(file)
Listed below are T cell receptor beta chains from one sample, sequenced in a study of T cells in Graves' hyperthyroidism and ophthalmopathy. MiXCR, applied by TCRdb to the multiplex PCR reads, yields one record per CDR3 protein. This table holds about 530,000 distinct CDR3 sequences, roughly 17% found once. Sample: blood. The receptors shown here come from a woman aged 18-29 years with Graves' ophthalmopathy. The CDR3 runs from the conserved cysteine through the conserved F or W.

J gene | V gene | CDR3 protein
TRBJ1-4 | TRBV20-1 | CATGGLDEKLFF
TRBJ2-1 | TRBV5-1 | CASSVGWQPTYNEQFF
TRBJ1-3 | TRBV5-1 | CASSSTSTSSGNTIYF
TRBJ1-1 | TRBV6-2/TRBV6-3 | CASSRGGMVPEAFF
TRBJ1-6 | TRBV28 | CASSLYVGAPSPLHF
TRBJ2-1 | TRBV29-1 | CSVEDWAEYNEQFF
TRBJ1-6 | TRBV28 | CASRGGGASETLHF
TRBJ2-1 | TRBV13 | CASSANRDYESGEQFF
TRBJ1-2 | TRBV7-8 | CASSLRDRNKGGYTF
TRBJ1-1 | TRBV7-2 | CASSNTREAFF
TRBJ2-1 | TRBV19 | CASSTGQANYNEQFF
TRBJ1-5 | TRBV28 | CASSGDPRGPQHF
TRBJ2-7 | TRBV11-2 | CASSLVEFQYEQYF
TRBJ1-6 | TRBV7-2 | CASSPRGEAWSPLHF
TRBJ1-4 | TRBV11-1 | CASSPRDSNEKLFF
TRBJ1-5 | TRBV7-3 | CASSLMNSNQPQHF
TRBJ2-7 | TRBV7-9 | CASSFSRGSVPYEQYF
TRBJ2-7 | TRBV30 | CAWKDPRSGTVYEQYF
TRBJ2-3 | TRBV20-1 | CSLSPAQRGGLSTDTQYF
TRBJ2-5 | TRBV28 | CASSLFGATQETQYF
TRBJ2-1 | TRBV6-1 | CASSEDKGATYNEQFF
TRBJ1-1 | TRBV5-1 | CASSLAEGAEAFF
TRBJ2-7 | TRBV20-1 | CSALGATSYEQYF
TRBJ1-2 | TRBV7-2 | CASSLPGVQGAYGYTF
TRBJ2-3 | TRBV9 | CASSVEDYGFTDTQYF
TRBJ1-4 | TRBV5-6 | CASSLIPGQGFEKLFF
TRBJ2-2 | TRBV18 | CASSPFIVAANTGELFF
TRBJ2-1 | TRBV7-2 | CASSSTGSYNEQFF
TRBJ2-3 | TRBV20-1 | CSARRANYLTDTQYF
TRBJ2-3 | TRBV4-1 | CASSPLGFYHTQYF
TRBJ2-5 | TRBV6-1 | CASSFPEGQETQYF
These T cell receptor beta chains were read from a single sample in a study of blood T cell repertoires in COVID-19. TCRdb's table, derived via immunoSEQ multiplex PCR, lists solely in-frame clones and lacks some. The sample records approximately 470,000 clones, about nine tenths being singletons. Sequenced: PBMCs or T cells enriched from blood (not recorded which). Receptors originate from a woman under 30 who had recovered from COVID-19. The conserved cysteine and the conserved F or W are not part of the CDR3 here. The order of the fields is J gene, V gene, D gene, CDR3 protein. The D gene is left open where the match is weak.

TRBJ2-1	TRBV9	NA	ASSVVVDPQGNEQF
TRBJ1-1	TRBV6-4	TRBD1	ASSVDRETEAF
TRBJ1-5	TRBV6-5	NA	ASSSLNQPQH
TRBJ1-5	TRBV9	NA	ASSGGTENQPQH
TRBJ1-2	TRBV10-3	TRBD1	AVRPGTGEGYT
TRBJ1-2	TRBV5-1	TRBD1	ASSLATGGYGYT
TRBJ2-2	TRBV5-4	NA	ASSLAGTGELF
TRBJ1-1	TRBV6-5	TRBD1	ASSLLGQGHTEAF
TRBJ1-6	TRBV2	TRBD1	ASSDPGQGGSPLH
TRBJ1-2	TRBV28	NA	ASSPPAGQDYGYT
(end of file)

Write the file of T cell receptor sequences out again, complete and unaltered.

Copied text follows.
Listed below are T cell receptor beta chains from one sample, sequenced in a study of T cells in Graves' hyperthyroidism and ophthalmopathy. MiXCR, applied by TCRdb to the multiplex PCR reads, yields one record per CDR3 protein. This table holds about 530,000 distinct CDR3 sequences, roughly 17% found once. Sample: blood. The receptors shown here come from a woman aged 18-29 years with Graves' ophthalmopathy. The CDR3 runs from the conserved cysteine through the conserved F or W.

J gene | V gene | CDR3 protein
TRBJ1-4 | TRBV20-1 | CATGGLDEKLFF
TRBJ2-1 | TRBV5-1 | CASSVGWQPTYNEQFF
TRBJ1-3 | TRBV5-1 | CASSSTSTSSGNTIYF
TRBJ1-1 | TRBV6-2/TRBV6-3 | CASSRGGMVPEAFF
TRBJ1-6 | TRBV28 | CASSLYVGAPSPLHF
TRBJ2-1 | TRBV29-1 | CSVEDWAEYNEQFF
TRBJ1-6 | TRBV28 | CASRGGGASETLHF
TRBJ2-1 | TRBV13 | CASSANRDYESGEQFF
TRBJ1-2 | TRBV7-8 | CASSLRDRNKGGYTF
TRBJ1-1 | TRBV7-2 | CASSNTREAFF
TRBJ2-1 | TRBV19 | CASSTGQANYNEQFF
TRBJ1-5 | TRBV28 | CASSGDPRGPQHF
TRBJ2-7 | TRBV11-2 | CASSLVEFQYEQYF
TRBJ1-6 | TRBV7-2 | CASSPRGEAWSPLHF
TRBJ1-4 | TRBV11-1 | CASSPRDSNEKLFF
TRBJ1-5 | TRBV7-3 | CASSLMNSNQPQHF
TRBJ2-7 | TRBV7-9 | CASSFSRGSVPYEQYF
TRBJ2-7 | TRBV30 | CAWKDPRSGTVYEQYF
TRBJ2-3 | TRBV20-1 | CSLSPAQRGGLSTDTQYF
TRBJ2-5 | TRBV28 | CASSLFGATQETQYF
TRBJ2-1 | TRBV6-1 | CASSEDKGATYNEQFF
TRBJ1-1 | TRBV5-1 | CASSLAEGAEAFF
TRBJ2-7 | TRBV20-1 | CSALGATSYEQYF
TRBJ1-2 | TRBV7-2 | CASSLPGVQGAYGYTF
TRBJ2-3 | TRBV9 | CASSVEDYGFTDTQYF
TRBJ1-4 | TRBV5-6 | CASSLIPGQGFEKLFF
TRBJ2-2 | TRBV18 | CASSPFIVAANTGELFF
TRBJ2-1 | TRBV7-2 | CASSSTGSYNEQFF
TRBJ2-3 | TRBV20-1 | CSARRANYLTDTQYF
TRBJ2-3 | TRBV4-1 | CASSPLGFYHTQYF
TRBJ2-5 | TRBV6-1 | CASSFPEGQETQYF
These T cell receptor beta chains were read from a single sample in a study of blood T cell repertoires in COVID-19. TCRdb's table, derived via immunoSEQ multiplex PCR, lists solely in-frame clones and lacks some. The sample records approximately 470,000 clones, about nine tenths being singletons. Sequenced: PBMCs or T cells enriched from blood (not recorded which). Receptors originate from a woman under 30 who had recovered from COVID-19. The conserved cysteine and the conserved F or W are not part of the CDR3 here. The order of the fields is J gene, V gene, D gene, CDR3 protein. The D gene is left open where the match is weak.

TRBJ2-1	TRBV9	NA	ASSVVVDPQGNEQF
TRBJ1-1	TRBV6-4	TRBD1	ASSVDRETEAF
TRBJ1-5	TRBV6-5	NA	ASSSLNQPQH
TRBJ1-5	TRBV9	NA	ASSGGTENQPQH
TRBJ1-2	TRBV10-3	TRBD1	AVRPGTGEGYT
TRBJ1-2	TRBV5-1	TRBD1	ASSLATGGYGYT
TRBJ2-2	TRBV5-4	NA	ASSLAGTGELF
TRBJ1-1	TRBV6-5	TRBD1	ASSLLGQGHTEAF
TRBJ1-6	TRBV2	TRBD1	ASSDPGQGGSPLH
TRBJ1-2	TRBV28	NA	ASSPPAGQDYGYT